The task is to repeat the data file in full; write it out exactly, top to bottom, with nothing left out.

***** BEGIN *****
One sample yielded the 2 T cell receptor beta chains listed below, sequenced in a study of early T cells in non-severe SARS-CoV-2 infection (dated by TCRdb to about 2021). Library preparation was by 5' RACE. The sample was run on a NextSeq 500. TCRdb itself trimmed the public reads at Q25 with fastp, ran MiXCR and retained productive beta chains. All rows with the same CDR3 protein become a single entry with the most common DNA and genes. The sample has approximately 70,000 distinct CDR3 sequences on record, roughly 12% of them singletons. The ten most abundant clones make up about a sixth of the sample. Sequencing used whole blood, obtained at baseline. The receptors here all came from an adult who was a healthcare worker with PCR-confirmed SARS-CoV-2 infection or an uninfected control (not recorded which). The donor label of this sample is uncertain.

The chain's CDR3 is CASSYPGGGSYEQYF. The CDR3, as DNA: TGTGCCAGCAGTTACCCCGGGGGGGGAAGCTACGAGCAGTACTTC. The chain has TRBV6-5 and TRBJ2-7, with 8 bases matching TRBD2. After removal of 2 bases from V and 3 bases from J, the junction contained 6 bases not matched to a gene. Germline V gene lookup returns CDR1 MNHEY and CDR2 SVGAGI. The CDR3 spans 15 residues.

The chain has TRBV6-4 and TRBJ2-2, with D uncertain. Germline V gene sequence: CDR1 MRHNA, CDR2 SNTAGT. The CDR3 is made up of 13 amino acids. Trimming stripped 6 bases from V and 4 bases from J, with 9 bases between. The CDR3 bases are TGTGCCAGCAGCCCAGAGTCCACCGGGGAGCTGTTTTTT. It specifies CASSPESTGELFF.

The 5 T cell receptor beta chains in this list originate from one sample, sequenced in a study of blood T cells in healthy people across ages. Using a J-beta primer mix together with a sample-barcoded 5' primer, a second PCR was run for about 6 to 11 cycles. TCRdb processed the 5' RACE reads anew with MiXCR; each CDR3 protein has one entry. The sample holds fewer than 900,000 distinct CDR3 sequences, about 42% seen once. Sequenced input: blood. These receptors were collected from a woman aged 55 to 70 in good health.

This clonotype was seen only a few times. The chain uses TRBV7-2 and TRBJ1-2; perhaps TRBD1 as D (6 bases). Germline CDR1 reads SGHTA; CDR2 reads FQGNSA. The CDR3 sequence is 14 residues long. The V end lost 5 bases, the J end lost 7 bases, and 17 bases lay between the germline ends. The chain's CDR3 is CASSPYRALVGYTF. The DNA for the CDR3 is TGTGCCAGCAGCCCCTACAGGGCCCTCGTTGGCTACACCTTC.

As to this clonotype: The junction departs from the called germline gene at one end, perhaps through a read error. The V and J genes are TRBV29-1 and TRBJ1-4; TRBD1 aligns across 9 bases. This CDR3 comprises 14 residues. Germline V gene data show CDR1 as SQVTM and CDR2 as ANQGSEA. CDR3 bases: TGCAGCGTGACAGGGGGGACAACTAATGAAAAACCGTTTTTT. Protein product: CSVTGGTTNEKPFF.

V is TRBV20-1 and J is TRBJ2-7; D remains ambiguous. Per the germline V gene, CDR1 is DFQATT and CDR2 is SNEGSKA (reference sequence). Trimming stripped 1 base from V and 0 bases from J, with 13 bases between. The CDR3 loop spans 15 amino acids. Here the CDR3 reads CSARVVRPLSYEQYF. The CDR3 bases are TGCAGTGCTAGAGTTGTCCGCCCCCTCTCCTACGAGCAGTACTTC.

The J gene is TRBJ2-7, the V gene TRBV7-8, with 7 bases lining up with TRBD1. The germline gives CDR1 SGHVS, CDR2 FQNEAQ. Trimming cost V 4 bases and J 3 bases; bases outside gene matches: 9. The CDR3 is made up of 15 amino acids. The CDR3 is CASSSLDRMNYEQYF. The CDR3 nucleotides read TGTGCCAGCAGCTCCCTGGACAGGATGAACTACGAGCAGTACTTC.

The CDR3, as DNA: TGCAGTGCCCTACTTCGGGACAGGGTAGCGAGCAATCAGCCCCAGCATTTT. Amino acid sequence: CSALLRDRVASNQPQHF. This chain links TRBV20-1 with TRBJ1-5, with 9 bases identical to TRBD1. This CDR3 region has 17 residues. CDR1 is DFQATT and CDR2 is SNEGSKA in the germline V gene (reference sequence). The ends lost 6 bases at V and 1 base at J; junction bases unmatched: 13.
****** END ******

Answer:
One sample yielded the 2 T cell receptor beta chains listed below, sequenced in a study of early T cells in non-severe SARS-CoV-2 infection (dated by TCRdb to about 2021). Library preparation was by 5' RACE. The sample was run on a NextSeq 500. TCRdb itself trimmed the public reads at Q25 with fastp, ran MiXCR and retained productive beta chains. All rows with the same CDR3 protein become a single entry with the most common DNA and genes. The sample has approximately 70,000 distinct CDR3 sequences on record, roughly 12% of them singletons. The ten most abundant clones make up about a sixth of the sample. Sequencing used whole blood, obtained at baseline. The receptors here all came from an adult who was a healthcare worker with PCR-confirmed SARS-CoV-2 infection or an uninfected control (not recorded which). The donor label of this sample is uncertain.

The chain's CDR3 is CASSYPGGGSYEQYF. The CDR3, as DNA: TGTGCCAGCAGTTACCCCGGGGGGGGAAGCTACGAGCAGTACTTC. The chain has TRBV6-5 and TRBJ2-7, with 8 bases matching TRBD2. After removal of 2 bases from V and 3 bases from J, the junction contained 6 bases not matched to a gene. Germline V gene lookup returns CDR1 MNHEY and CDR2 SVGAGI. The CDR3 spans 15 residues.

The chain has TRBV6-4 and TRBJ2-2, with D uncertain. Germline V gene sequence: CDR1 MRHNA, CDR2 SNTAGT. The CDR3 is made up of 13 amino acids. Trimming stripped 6 bases from V and 4 bases from J, with 9 bases between. The CDR3 bases are TGTGCCAGCAGCCCAGAGTCCACCGGGGAGCTGTTTTTT. It specifies CASSPESTGELFF.

The 5 T cell receptor beta chains in this list originate from one sample, sequenced in a study of blood T cells in healthy people across ages. Using a J-beta primer mix together with a sample-barcoded 5' primer, a second PCR was run for about 6 to 11 cycles. TCRdb processed the 5' RACE reads anew with MiXCR; each CDR3 protein has one entry. The sample holds fewer than 900,000 distinct CDR3 sequences, about 42% seen once. Sequenced input: blood. These receptors were collected from a woman aged 55 to 70 in good health.

This clonotype was seen only a few times. The chain uses TRBV7-2 and TRBJ1-2; perhaps TRBD1 as D (6 bases). Germline CDR1 reads SGHTA; CDR2 reads FQGNSA. The CDR3 sequence is 14 residues long. The V end lost 5 bases, the J end lost 7 bases, and 17 bases lay between the germline ends. The chain's CDR3 is CASSPYRALVGYTF. The DNA for the CDR3 is TGTGCCAGCAGCCCCTACAGGGCCCTCGTTGGCTACACCTTC.

As to this clonotype: The junction departs from the called germline gene at one end, perhaps through a read error. The V and J genes are TRBV29-1 and TRBJ1-4; TRBD1 aligns across 9 bases. This CDR3 comprises 14 residues. Germline V gene data show CDR1 as SQVTM and CDR2 as ANQGSEA. CDR3 bases: TGCAGCGTGACAGGGGGGACAACTAATGAAAAACCGTTTTTT. Protein product: CSVTGGTTNEKPFF.

V is TRBV20-1 and J is TRBJ2-7; D remains ambiguous. Per the germline V gene, CDR1 is DFQATT and CDR2 is SNEGSKA (reference sequence). Trimming stripped 1 base from V and 0 bases from J, with 13 bases between. The CDR3 loop spans 15 amino acids. Here the CDR3 reads CSARVVRPLSYEQYF. The CDR3 bases are TGCAGTGCTAGAGTTGTCCGCCCCCTCTCCTACGAGCAGTACTTC.

The J gene is TRBJ2-7, the V gene TRBV7-8, with 7 bases lining up with TRBD1. The germline gives CDR1 SGHVS, CDR2 FQNEAQ. Trimming cost V 4 bases and J 3 bases; bases outside gene matches: 9. The CDR3 is made up of 15 amino acids. The CDR3 is CASSSLDRMNYEQYF. The CDR3 nucleotides read TGTGCCAGCAGCTCCCTGGACAGGATGAACTACGAGCAGTACTTC.

The CDR3, as DNA: TGCAGTGCCCTACTTCGGGACAGGGTAGCGAGCAATCAGCCCCAGCATTTT. Amino acid sequence: CSALLRDRVASNQPQHF. This chain links TRBV20-1 with TRBJ1-5, with 9 bases identical to TRBD1. This CDR3 region has 17 residues. CDR1 is DFQATT and CDR2 is SNEGSKA in the germline V gene (reference sequence). The ends lost 6 bases at V and 1 base at J; junction bases unmatched: 13.